U.S. nervously awaits Friday’s World Cup draw
NEW YORK – Bruce Arena remembered his first World Cup draw as U.S. coach and the sinking feeling he had watching the Americans get plunked into a group with Portugal and host South Korea in 2002.
Then, four years later in Germany, the Americans were picked to play the Czech Republic, Italy and Ghana.
“I remember a famous coach coming up to me,” Arena recalled. “He said two words to me: ‘I’m sorry.”‘
World Cup draws haven’t been kind to the United States, and Friday’s in Cape Town could go a long way to determining whether the Americans get out of the first round next June in South Africa or make a quick exit as they did in 2006.
FIFA, soccer’s governing body, put the U.S. in pot two on Wednesday, which means the Americans can’t play a team from Asia or New Zealand in the first round. The U.S. will be drawn into a group with one opponent from each of the other three pots:
– One (seeded teams): Argentina, Brazil, England, Germany, Italy, Netherlands, Spain, South Africa.
– Three (Africa and South America): Algeria, Cameroon, Chile, Ghana, Ivory Coast, Nigeria, Paraguay, Uruguay.
– Four (Europe): Denmark, France, Greece, Portugal, Serbia, Slovakia, Slovenia, Switzerland.
Teams from the same continent can’t be drawn into the same group except for Europe. The top two nations in each group advance to the knockout phase.
“Since we have no control over something that is by definition random, we’re just looking forward to the draw but we’re not making any predictions,” U.S. Soccer Federation president Sunil Gulati said. “I’m sure secretly all of us have preferred opponents and a preferred sequence of games.”
The most difficult draw for the U.S. might be top-ranked Spain, No. 5 Portugal and No. 11 Cameroon. Or perhaps No. 2 Brazil, No. 7 France and No. 16 Ivory Coast.
“I think we hope for a group where you feel like it gives a good opportunity to move forward,” said Bob Bradley, who replaced Arena as U.S. coach after the Americans’ first-round elimination in 2006. “There’s always going to be, at the end, a ‘Group of death,’ and you say to yourselves, ‘Well, hopefully we’re not part of that.’ It’s out of your control.”
At the opposite end, a relatively easy draw would be No. 86 South Africa, No. 34 Slovakia and No. 30 Paraguay.
“It’s one of those things – be careful what you ask for because you just might get it,” American midfielder Clint Dempsey said. “Whoever we get, we get. If you are going to do well in the competition we are going to have to beat good teams.”
FIFA made the curious decision to jettison its seeding format from the last three tournaments, which was a combination of the world rankings and finish in the previous two or three World Cups. Instead, it used the October rankings – not the latest ones from November.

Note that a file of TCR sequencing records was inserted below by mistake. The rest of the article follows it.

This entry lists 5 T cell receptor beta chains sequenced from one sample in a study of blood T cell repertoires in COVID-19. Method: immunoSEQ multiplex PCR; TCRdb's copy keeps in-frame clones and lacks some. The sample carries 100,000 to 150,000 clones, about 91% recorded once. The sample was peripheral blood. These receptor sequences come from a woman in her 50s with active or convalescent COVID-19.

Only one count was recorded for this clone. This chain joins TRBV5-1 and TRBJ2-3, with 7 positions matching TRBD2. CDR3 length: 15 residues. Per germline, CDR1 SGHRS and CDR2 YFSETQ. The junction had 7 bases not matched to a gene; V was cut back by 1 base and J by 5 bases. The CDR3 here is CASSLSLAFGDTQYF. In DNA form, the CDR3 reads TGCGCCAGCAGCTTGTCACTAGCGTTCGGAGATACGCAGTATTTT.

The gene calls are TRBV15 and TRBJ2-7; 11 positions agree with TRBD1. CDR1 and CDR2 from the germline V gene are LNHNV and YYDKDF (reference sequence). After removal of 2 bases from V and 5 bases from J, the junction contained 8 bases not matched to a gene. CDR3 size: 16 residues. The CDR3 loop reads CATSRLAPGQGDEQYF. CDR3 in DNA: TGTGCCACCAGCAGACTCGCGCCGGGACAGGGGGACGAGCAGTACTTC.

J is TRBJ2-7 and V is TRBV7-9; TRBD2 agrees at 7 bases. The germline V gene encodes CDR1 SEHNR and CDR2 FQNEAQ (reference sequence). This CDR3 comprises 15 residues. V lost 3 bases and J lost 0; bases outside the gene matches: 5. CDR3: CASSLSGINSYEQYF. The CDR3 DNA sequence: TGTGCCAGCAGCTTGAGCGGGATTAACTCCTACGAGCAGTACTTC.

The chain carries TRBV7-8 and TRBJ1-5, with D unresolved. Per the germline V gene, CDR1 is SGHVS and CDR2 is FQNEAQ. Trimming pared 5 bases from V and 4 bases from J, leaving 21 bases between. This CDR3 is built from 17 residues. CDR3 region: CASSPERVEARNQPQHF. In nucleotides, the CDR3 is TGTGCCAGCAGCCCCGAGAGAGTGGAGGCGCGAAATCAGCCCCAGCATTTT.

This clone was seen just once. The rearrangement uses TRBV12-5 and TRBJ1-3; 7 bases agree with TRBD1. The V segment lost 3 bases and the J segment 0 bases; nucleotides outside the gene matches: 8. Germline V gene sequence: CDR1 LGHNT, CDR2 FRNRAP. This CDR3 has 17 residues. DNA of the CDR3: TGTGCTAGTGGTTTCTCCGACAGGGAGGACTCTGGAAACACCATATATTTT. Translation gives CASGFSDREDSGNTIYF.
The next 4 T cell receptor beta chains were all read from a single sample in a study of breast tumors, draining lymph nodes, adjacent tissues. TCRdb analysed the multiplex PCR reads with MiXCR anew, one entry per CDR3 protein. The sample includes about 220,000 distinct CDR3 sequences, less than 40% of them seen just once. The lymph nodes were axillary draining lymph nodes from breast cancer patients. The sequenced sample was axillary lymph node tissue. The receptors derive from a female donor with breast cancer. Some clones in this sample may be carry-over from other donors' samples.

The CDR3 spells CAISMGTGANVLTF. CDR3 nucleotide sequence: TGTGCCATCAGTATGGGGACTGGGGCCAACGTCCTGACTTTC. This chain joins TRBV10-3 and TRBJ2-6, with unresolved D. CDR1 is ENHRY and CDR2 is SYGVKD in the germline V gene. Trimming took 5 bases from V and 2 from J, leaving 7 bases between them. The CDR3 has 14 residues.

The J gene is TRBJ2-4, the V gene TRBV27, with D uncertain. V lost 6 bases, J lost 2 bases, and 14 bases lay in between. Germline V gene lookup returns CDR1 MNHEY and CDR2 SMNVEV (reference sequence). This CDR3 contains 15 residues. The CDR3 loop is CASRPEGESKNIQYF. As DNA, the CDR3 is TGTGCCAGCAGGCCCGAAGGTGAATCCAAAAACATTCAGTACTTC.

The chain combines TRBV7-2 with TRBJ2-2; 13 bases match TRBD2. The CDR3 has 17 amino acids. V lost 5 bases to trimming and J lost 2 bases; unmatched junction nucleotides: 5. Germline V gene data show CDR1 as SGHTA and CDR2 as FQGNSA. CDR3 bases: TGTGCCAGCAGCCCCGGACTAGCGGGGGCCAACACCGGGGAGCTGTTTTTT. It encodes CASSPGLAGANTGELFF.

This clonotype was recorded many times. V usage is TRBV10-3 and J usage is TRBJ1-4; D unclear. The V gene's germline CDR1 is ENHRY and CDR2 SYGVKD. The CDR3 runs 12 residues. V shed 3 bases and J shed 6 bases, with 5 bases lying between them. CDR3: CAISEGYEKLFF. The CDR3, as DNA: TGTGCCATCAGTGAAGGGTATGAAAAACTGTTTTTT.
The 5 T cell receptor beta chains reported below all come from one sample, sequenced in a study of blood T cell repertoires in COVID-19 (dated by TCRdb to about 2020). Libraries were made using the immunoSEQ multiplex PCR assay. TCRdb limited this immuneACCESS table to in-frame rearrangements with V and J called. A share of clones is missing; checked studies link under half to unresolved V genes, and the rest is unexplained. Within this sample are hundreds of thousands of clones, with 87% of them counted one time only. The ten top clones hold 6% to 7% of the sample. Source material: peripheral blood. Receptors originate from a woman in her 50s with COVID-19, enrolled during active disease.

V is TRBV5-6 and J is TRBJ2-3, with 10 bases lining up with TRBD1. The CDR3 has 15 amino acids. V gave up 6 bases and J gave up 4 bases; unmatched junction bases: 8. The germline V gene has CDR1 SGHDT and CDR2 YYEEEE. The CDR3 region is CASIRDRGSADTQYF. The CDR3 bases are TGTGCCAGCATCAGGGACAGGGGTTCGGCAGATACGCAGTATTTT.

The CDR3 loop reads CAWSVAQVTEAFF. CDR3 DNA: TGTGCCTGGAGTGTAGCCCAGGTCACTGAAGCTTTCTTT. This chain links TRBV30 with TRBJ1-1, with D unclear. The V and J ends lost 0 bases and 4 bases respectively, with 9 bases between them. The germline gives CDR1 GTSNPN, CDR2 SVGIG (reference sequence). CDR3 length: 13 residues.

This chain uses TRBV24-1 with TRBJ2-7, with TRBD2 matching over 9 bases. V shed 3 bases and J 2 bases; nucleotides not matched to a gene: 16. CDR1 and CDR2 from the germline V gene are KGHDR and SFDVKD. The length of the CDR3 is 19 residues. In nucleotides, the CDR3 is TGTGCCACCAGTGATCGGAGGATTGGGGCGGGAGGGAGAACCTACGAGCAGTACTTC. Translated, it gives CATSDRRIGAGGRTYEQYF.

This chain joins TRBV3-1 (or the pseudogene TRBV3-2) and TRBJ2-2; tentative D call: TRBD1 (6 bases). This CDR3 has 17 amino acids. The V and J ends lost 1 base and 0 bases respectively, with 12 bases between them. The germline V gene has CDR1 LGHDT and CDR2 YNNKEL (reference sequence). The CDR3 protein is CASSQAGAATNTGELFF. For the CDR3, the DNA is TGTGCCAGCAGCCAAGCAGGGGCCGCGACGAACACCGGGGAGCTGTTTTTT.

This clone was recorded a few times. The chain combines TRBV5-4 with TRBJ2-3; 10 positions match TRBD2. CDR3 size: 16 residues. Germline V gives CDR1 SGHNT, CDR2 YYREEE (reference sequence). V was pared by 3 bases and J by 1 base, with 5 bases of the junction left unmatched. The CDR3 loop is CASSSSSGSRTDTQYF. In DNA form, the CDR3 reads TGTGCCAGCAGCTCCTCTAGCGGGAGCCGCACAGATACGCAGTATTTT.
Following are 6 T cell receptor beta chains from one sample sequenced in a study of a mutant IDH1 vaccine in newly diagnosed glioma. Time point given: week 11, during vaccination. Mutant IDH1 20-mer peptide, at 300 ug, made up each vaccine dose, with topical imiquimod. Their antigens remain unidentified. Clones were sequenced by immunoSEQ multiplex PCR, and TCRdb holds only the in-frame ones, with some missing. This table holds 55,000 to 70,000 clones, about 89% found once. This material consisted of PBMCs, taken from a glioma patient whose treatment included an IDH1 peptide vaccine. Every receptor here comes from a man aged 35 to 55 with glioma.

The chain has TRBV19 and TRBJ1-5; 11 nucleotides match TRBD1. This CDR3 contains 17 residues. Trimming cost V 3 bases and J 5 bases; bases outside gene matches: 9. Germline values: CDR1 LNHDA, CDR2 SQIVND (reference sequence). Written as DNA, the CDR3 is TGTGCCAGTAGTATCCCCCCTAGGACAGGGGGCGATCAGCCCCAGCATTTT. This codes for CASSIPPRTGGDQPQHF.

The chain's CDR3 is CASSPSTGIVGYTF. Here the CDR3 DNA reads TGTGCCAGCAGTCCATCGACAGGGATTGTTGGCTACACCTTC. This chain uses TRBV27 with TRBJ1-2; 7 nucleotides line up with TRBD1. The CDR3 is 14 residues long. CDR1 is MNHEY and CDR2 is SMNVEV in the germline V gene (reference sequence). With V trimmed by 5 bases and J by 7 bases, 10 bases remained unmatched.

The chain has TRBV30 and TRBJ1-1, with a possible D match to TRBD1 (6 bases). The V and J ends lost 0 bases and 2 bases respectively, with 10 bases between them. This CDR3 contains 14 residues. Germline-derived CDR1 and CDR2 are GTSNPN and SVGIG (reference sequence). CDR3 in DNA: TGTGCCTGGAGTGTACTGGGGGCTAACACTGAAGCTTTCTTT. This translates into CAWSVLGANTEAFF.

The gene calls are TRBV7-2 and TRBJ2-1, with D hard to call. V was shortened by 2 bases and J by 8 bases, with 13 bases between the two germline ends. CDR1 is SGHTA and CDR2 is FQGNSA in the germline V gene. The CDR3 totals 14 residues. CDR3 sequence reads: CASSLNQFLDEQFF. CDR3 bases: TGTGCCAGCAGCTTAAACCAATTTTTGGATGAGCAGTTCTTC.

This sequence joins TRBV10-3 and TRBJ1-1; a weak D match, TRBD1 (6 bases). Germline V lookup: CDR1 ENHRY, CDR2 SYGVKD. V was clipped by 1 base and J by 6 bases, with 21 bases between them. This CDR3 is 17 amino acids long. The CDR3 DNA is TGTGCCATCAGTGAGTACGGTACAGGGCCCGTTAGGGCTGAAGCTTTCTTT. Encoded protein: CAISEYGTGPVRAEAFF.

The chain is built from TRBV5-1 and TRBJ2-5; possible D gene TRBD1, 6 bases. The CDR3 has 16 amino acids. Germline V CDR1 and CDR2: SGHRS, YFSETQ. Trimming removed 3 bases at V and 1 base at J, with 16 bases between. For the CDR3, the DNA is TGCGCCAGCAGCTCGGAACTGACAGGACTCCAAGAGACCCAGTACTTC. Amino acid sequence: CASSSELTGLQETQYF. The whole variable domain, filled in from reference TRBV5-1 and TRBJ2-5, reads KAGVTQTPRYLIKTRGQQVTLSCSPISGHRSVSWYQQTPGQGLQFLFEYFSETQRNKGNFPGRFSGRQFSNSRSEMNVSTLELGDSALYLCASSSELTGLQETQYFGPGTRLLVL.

Had the current rankings been used, France and Portugal would have been seeded, while England and Argentina would have dropped out.
Some speculated the decision was punishment for the hand ball by France’s Thierry Henry that led to the decisive goal against Ireland in last month’s European playoffs.
“It was purely sporting criteria,” FIFA general secretary Jerome Valcke said. “There was never, never, a question of the France-Ireland game in the discussion.”
In the wake of the France-Ireland controversy, FIFA’s executive committee rejected the use of extra match officials at the tournament and instead opened a disciplinary case against Henry. FIFA supports the experiment in this season’s Europa League of using five on-field officials instead of three.
However “an experiment must first be carried out globally before you can put it into action at the World Cup,” FIFA president Sepp Blatter said.
Host South Africa will play in the opener at Johannesburg’s Soccer City on June 11. The U.S. could open as early as that day or as late as June 16.
In addition to opponent, site makes a difference. Ten stadiums in nine cities are being used, with several at 4,000 feet or higher elevation.
“Mathematically, there is a good chance that you’ll play one game at altitude and then also the possibility of upon advancement the next game at altitude,” Bradley said. “It’s not a problem if you’re prepared to play at altitude to now go and play a game at sea level.”
American soccer fans are excited. According to organizers’ latest figures, 84,103 of 674,403 tickets sold thus far have gone to the U.S., the most of any country outside the host. The United Kingdom has the next most at 48,388.
The U.S. has qualified for the last six World Cups, one of seven nations to accomplish the feat along with Argentina, Brazil, Germany, Italy, South Korea and Spain. The Americans best finish during that stretch was a quarterfinals loss to Germany in 2006.
Last summer, the U.S. upset European champion Spain at the Confederations Cup, an eight-nation warmup tournament in South Africa, then jumped out to a two-goal halftime lead against Brazil before losing the final 3-2.
American players are convinced they can do well and even win the tournament for the first time.
“We have belief in ourselves and there is always a chance,” Dempsey said. “U.S. football is no longer a joke. If you believe in something and work hard, then you can always prove people wrong.”
– AP soccer writer Robert Millward in Cape Town, and AP sportswriters Raf Casert in Cape Town and Rob Harris in London contributed to this report.
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After a period of dry, warm weather, winter returns this week to Lake Tahoe.